3 Touro interview invites as well, but for the same reason listed above, I canceled all of them. My vote goes to Nova.
 

koan

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Sort of similar story. I was accepted to NSU and afterward received an interview invite from Touro-CA as well as Touro-NY and Touro-NV. I declined the interview to all three touros frankly because I don't like the negative reputation Touro has. Im sure Touro produces excellent physicians and if that is the school you decide on, im sure you will do great. When given a choice, I decided I would rather not be associated for the rest of my life with the Touro name.
Could either of you give specifics as to the "negative reputation" attributed to Touro? It seems to be perpetuated based on some ambiguous bias that likely originated (and stops) on SDN.
 
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munchymanRX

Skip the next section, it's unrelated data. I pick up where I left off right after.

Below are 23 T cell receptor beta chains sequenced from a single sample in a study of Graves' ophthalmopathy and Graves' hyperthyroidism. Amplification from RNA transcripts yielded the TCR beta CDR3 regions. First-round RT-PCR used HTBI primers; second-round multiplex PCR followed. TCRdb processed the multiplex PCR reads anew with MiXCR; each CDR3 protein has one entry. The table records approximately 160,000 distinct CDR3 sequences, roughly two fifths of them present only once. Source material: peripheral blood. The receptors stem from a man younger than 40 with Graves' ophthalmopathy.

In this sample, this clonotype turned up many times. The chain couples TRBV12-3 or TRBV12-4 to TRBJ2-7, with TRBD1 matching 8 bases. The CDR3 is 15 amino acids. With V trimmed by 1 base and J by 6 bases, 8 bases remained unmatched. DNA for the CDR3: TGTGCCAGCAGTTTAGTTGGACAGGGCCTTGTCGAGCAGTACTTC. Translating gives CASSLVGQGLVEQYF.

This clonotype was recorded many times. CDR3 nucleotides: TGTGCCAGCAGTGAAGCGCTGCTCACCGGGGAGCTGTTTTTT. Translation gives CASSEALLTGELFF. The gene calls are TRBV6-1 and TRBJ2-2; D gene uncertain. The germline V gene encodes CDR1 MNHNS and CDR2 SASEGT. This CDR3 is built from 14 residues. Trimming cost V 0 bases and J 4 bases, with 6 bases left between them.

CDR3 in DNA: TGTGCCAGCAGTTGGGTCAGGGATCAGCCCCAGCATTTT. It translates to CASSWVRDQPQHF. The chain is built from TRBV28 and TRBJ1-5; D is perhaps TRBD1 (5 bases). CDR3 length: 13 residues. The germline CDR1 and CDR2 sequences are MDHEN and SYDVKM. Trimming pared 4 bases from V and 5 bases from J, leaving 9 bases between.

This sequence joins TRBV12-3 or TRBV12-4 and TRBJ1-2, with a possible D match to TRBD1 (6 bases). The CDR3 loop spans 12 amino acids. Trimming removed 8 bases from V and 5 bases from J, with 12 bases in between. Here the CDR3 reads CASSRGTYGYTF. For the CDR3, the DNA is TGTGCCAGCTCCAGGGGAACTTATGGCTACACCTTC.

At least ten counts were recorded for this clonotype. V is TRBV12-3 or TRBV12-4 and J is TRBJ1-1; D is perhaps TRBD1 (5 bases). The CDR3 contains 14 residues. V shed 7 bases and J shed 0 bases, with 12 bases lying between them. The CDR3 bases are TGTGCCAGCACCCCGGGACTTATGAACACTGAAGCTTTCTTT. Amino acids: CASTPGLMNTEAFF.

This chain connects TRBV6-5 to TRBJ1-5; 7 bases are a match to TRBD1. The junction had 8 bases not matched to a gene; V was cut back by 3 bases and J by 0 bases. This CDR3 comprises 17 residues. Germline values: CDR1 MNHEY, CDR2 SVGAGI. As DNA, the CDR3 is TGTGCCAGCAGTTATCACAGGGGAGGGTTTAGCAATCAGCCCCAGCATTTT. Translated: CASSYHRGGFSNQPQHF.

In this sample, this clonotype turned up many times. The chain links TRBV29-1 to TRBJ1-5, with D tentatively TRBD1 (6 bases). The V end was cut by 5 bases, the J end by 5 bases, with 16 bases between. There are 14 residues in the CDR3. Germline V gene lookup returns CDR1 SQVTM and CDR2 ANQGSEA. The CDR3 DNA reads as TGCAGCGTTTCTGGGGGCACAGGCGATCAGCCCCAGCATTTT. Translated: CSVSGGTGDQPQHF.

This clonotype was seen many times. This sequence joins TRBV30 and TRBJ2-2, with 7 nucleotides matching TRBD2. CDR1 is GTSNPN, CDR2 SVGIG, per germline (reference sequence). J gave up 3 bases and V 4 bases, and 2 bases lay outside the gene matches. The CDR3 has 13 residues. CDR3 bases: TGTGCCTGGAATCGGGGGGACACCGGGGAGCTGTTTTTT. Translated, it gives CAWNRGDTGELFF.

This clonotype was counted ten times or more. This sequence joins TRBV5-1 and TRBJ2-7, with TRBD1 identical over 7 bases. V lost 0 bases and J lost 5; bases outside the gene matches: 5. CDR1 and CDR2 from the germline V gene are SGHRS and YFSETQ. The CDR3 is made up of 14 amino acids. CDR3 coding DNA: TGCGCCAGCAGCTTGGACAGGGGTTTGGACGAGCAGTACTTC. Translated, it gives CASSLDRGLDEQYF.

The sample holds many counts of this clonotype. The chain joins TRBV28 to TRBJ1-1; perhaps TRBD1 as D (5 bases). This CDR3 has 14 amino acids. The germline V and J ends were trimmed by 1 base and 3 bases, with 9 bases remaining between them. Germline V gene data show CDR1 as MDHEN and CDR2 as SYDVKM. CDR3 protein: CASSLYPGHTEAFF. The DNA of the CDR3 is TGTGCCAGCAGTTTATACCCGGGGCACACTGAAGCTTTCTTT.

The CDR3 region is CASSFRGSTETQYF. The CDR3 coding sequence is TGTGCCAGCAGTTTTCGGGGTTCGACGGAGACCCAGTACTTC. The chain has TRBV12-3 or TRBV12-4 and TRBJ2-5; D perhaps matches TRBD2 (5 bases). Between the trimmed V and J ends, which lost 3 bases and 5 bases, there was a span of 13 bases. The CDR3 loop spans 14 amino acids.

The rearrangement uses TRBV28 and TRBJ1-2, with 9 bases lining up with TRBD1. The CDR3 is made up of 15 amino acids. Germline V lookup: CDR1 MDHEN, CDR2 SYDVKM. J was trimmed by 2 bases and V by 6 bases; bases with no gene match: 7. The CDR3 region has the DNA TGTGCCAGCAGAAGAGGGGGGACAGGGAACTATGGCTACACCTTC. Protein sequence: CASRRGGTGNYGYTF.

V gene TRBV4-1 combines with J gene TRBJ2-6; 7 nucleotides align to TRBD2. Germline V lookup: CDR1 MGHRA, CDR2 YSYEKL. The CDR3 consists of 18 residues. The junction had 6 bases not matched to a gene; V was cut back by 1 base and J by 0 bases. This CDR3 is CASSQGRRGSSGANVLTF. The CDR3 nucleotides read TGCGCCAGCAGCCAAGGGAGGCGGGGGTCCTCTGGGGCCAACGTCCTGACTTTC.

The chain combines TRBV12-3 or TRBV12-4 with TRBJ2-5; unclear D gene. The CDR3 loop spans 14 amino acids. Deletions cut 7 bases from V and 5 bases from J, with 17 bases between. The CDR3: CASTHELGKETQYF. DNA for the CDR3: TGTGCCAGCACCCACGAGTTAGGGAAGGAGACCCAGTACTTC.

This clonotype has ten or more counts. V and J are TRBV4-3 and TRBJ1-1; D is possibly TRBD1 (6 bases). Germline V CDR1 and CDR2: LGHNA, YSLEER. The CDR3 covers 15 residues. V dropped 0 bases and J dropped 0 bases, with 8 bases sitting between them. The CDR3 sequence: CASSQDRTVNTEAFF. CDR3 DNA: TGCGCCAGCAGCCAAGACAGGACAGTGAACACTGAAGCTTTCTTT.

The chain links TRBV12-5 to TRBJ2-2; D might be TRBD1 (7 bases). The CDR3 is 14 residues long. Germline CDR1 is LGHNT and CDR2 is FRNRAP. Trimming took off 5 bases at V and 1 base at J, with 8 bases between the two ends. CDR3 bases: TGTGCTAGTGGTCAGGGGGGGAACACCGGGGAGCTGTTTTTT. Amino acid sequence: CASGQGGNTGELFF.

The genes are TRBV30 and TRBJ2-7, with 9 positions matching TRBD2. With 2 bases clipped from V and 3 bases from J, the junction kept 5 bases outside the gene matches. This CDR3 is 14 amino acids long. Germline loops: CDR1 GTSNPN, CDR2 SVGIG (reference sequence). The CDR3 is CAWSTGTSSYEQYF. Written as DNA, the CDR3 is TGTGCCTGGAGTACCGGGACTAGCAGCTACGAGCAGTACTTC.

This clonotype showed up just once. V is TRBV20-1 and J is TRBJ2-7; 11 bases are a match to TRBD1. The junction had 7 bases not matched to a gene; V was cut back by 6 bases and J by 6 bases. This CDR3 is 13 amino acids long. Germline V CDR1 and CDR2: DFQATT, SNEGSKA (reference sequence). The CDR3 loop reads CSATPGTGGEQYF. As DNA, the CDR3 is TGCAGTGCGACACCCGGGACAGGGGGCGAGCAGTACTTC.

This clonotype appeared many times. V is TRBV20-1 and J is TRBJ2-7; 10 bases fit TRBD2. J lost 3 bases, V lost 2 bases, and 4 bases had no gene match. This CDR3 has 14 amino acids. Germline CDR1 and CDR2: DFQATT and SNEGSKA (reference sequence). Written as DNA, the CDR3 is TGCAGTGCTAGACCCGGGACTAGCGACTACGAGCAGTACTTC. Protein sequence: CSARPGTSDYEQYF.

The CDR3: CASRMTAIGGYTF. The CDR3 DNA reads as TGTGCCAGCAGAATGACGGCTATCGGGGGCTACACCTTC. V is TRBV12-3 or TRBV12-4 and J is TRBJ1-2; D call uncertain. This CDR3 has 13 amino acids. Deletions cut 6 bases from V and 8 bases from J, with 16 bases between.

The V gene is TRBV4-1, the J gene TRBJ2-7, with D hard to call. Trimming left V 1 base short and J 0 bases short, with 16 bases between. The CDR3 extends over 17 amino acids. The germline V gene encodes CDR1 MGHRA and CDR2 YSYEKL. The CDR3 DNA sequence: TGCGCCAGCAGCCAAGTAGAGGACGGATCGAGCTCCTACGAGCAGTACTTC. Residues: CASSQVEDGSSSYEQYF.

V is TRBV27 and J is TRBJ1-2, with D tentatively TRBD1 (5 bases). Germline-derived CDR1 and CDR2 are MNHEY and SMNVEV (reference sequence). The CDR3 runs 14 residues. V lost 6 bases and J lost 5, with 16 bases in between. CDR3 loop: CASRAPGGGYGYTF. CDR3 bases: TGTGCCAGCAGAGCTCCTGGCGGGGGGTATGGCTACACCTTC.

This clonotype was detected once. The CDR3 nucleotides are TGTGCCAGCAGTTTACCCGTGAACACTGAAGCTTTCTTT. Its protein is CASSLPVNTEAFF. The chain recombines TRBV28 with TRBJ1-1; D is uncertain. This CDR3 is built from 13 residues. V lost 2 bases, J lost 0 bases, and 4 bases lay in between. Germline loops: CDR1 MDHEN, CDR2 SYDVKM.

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Could either of you give specifics as to the "negative reputation" attributed to Touro? It seems to be perpetuated based on some ambiguous bias that likely originated (and stops) on SDN.

Not as ambiguous as you might think. The main problem on SDN seems to be with the way rotations are set up at Touro. While you have the opportunity to rotate in the Bay Area, you're not guaranteed a spot there, and you could end up going all over the damn place depending on how your luck is in their lottery system.

You pick your sites, submit them, the computer rolls the dice, and then spits out where you're going. Extenuating circumstances aside, I've heard many TouroCA students complain about the logistical pain in the ass of not really having set rotation sites.

The staff at Touro also tend to be a bit disingenuous when plugging their school. There's another user on SDN who has posted a list of questions you should ask your interviewer, should you have an interview date in Vallejo. Try to remember that if something's too good to be true (guaranteed rotations in the Bay Area, for instance), it probably is.

Staff also has a reputation for high turnover and this translates down to more negative experiences when students go to ask for help, especially during the scramble for rotations.

HOWEVER, the reason I'm having such a hard time deciding is the proximity to home. I'm Bay Area born and raised, so it's a bit of a tough call. =(